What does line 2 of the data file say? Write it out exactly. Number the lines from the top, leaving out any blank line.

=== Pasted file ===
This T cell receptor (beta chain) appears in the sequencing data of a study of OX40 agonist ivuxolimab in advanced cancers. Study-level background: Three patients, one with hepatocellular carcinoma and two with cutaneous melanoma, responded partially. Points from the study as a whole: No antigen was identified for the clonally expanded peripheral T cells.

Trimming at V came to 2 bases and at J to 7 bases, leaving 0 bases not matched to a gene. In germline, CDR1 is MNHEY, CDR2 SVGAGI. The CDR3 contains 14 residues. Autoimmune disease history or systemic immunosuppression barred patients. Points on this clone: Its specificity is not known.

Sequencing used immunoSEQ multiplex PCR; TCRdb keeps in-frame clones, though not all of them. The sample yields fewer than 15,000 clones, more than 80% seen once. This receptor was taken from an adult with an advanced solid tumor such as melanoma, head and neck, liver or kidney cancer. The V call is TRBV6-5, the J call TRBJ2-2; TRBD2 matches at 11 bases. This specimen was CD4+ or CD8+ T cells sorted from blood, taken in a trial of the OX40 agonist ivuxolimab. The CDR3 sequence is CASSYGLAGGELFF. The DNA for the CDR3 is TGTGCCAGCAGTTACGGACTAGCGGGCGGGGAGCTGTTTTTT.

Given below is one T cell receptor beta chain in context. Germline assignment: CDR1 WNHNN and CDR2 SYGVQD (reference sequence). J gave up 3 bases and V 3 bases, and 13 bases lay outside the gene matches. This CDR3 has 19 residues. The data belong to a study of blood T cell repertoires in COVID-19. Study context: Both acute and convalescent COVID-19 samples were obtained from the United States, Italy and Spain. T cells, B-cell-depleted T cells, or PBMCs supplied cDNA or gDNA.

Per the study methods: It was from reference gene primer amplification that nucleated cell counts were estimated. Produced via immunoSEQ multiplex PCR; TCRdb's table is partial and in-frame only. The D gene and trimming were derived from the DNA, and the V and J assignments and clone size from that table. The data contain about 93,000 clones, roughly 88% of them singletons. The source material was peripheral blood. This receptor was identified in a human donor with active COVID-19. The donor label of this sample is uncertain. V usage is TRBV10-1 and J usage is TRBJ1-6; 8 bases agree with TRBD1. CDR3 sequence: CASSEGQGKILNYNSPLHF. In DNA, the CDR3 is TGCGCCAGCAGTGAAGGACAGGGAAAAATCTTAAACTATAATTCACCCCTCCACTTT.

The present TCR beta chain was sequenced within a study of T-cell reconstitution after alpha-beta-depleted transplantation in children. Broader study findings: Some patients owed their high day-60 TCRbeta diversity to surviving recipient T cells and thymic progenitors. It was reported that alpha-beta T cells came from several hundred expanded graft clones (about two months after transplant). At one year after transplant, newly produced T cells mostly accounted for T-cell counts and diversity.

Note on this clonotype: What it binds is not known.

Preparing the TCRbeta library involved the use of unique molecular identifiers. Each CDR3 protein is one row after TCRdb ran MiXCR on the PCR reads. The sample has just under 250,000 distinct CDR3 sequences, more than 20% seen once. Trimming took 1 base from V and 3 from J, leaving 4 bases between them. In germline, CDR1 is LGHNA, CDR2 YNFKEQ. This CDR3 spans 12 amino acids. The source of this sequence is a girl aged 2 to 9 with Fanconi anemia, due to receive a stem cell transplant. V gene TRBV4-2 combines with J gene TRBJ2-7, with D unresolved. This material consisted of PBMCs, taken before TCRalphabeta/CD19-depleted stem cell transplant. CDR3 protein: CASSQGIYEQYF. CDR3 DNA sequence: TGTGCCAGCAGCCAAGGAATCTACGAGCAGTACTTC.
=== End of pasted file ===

Trimming at V came to 2 bases and at J to 7 bases, leaving 0 bases not matched to a gene. In germline, CDR1 is MNHEY, CDR2 SVGAGI. The CDR3 contains 14 residues. Autoimmune disease history or systemic immunosuppression barred patients. Points on this clone: Its specificity is not known.